History 1 Report 3

History 1 Report 3 - Rene Arreola Froese History I The...

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Rene Arreola Froese History I 04/25/2007 The Christian Reconquista of Spain Christianity has had a longstanding presence in Iberia. Early Christian figures like St. Paul spread the Gospel there during Late Antiquity, and St. James the Greater was reportedly buried in Santiago de Compostela after being martyred in Jerusalem. 1 As in any other part of the Roman Empire, Christians were periodically persecuted during this era. Eventually, Spanish Christians no longer had to fear persecution and were ultimately able to flourish. In fact, Hosius, a bishop of Cordoba, served as chief religious advisor to Constantine the Great. 2 It was this emperor that brought Christianity into the mainstream when he converted to Christianity and made it the official religion of the empire. A Spaniard, Theodosius I outlawed paganism within Roman domains. 3 These were impressive feats for Iberian Christianity. The Jews of Iberia are Sephardic Jews. They had been there since the time of Jesus, if not earlier. Paul’s desire to spread the Gospel there in the 1 st century likely stems from the fact that there was an established Jewish presence there at the time. Early on, Jews lived relatively unencumbered, although there were laws in place restricting their liberties and they were subject to periodic persecutions at the hands of Roman authorities. Following the collapse of Imperial hegemony and successive waves 1 Peter Pierson, The History of Spain (Westport, CT: Greenwood Press, 1999), 20. 2 Ibid. 3 Ibid.
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of Germanic invaders, Jews gained some degree of autonomy. Once the Visigoths established some semblance of control in Hispania, however, laws restricting the rights of Jews were soon enacted, and Roman laws that had fallen into disuse were enforced with renewed vigor. 4 In about 1600 BC, the Iberians (for whom the peninsula is named) arrived. 5 Enterprising Phoenicians reached Spanish shores sometime before 1000 BC. 6 Carthage eventually wrested control of Spain away from the Phoenicians. General Gnaeus Cornelius Scipio Calvus initiated Roman expansion into Spain when he landed at Ampurias with two Roman legions and 15,000 Roman allies. Rome established a beachhead in Tarragona (near Ampurias), marched into the rest of Spain, and by 206 BC, had driven the Carthaginians out altogether. Roman hegemony in Hispania would ultimately last for nearly 630 years. It came to an end in the 5 th century, though. In 409 AD, Germanic invaders sought to exploit the declining power of Rome, and by 480, the Visigoths had expelled the remaining Roman legions from their redoubts in Catalonia and the Ebro Valley. 7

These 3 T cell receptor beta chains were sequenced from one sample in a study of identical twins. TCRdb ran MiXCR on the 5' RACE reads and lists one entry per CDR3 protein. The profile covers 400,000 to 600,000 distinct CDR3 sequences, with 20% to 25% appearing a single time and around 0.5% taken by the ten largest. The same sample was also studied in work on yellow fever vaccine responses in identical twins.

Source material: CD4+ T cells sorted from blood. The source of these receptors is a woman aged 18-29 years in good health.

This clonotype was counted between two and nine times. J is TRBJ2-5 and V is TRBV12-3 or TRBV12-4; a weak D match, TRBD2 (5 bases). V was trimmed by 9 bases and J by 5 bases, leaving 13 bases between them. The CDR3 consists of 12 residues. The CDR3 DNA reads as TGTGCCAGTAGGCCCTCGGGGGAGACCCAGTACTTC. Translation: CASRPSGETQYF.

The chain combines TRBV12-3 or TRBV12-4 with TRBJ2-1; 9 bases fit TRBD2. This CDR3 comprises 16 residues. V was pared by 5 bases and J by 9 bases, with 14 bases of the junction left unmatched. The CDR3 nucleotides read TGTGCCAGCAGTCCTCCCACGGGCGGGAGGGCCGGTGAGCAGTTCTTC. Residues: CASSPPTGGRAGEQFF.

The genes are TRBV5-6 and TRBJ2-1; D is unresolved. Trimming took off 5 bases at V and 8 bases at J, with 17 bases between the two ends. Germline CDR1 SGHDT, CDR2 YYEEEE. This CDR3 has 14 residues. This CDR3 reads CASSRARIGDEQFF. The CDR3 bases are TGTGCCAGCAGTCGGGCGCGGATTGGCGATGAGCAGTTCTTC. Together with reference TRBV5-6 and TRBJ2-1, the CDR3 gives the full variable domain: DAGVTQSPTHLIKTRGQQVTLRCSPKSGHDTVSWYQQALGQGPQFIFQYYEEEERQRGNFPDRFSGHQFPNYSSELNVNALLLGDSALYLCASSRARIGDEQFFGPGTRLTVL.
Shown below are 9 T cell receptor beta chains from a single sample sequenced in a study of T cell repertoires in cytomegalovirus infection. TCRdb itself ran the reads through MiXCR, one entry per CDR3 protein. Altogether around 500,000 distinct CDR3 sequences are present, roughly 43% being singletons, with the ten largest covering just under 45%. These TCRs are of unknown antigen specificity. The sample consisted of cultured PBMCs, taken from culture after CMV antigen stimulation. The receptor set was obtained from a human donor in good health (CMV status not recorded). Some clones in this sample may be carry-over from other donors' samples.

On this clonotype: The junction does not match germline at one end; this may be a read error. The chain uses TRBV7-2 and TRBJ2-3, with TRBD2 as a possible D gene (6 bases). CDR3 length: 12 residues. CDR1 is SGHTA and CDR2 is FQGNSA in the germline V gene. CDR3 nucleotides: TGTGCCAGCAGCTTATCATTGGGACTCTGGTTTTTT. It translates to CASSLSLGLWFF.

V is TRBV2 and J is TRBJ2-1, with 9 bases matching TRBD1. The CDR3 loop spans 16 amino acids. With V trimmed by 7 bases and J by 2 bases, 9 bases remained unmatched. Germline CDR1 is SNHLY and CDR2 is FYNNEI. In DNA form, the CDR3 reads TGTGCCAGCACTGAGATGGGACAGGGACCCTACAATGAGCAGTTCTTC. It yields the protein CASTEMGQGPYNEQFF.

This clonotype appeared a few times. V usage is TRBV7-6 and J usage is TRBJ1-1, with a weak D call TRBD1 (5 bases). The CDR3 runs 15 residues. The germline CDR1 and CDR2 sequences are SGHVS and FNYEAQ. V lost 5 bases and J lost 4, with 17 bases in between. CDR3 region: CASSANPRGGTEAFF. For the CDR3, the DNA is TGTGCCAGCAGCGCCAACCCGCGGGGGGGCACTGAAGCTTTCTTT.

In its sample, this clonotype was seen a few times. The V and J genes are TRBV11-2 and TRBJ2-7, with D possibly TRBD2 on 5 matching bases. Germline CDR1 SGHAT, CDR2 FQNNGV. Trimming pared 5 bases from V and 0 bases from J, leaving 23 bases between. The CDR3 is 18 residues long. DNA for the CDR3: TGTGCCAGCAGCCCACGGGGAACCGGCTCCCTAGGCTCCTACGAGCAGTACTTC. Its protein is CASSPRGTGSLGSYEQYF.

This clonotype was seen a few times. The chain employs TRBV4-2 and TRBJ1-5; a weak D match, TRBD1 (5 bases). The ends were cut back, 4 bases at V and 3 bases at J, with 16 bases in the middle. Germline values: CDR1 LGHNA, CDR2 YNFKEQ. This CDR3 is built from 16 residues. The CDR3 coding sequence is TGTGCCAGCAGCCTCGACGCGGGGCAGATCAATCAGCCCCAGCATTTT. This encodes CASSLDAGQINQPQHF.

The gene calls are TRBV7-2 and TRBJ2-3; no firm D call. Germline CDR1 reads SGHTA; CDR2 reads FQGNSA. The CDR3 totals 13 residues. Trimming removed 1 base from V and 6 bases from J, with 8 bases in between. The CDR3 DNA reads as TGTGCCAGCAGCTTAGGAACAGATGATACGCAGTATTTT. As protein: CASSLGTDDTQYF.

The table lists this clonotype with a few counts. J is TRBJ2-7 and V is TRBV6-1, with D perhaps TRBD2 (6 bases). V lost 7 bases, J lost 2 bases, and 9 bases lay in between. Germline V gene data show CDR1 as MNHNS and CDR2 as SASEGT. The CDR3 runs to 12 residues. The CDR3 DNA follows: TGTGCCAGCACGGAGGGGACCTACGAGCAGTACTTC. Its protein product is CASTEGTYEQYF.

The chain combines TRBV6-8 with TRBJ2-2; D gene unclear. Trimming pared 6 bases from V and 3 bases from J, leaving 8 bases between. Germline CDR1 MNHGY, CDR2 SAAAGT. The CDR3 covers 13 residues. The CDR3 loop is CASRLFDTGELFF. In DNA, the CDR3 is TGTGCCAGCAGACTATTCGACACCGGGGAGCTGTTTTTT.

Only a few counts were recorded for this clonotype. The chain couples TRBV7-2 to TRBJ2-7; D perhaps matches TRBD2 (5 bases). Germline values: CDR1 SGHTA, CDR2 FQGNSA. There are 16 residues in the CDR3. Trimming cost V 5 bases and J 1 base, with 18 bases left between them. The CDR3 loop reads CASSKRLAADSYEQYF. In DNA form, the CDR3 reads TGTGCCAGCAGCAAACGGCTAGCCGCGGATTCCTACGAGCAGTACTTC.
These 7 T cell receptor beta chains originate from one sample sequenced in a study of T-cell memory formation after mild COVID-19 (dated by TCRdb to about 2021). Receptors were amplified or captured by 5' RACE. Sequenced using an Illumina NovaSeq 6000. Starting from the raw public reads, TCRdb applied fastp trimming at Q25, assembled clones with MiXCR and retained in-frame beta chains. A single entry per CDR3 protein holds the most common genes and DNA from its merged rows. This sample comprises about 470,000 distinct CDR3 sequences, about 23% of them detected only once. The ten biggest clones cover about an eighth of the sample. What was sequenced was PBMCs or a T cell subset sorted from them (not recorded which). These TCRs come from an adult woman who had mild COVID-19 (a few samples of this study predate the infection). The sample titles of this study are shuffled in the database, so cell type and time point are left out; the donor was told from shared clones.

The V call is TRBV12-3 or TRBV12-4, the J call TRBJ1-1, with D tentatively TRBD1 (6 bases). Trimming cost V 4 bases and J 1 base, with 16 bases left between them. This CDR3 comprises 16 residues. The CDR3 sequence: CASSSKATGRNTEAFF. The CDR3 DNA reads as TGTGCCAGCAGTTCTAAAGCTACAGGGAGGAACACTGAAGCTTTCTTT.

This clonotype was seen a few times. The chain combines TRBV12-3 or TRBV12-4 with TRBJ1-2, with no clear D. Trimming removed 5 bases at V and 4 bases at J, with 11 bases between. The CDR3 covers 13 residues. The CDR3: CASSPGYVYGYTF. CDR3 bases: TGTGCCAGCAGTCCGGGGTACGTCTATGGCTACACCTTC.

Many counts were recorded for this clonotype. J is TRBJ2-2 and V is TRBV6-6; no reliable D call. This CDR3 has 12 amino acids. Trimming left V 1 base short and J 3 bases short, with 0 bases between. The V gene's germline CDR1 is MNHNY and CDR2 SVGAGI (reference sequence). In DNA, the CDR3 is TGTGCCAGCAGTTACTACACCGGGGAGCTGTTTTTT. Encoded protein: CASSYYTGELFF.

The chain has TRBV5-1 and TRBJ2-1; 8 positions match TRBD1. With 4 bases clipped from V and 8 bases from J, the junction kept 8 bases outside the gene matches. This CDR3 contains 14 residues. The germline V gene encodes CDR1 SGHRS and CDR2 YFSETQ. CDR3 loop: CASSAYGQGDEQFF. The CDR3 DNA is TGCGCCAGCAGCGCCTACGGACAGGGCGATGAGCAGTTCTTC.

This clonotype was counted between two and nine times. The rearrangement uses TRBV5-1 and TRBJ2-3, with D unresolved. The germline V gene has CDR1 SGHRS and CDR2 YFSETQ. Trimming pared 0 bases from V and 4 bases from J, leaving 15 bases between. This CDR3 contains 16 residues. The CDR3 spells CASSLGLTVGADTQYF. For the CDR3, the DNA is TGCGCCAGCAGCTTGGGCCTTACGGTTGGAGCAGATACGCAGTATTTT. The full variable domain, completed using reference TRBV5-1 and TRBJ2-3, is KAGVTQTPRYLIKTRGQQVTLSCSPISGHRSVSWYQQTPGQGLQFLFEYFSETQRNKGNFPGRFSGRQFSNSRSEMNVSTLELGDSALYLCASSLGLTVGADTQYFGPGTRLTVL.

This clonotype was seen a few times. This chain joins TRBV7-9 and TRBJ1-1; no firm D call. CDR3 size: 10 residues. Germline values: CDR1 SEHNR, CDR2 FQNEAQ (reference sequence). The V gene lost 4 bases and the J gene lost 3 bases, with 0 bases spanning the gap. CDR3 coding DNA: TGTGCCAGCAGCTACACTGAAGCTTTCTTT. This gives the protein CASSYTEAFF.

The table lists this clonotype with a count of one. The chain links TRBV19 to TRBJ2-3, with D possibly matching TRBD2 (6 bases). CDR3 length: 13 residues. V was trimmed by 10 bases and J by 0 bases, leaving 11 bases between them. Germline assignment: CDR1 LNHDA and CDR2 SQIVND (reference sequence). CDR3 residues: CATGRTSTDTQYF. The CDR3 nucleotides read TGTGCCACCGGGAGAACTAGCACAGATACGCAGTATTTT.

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This note was uploaded on 05/05/2008 for the course HIST 1 taught by Professor Froese during the Spring '07 term at Reedley.

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History 1 Report 3 - Rene Arreola Froese History I The...

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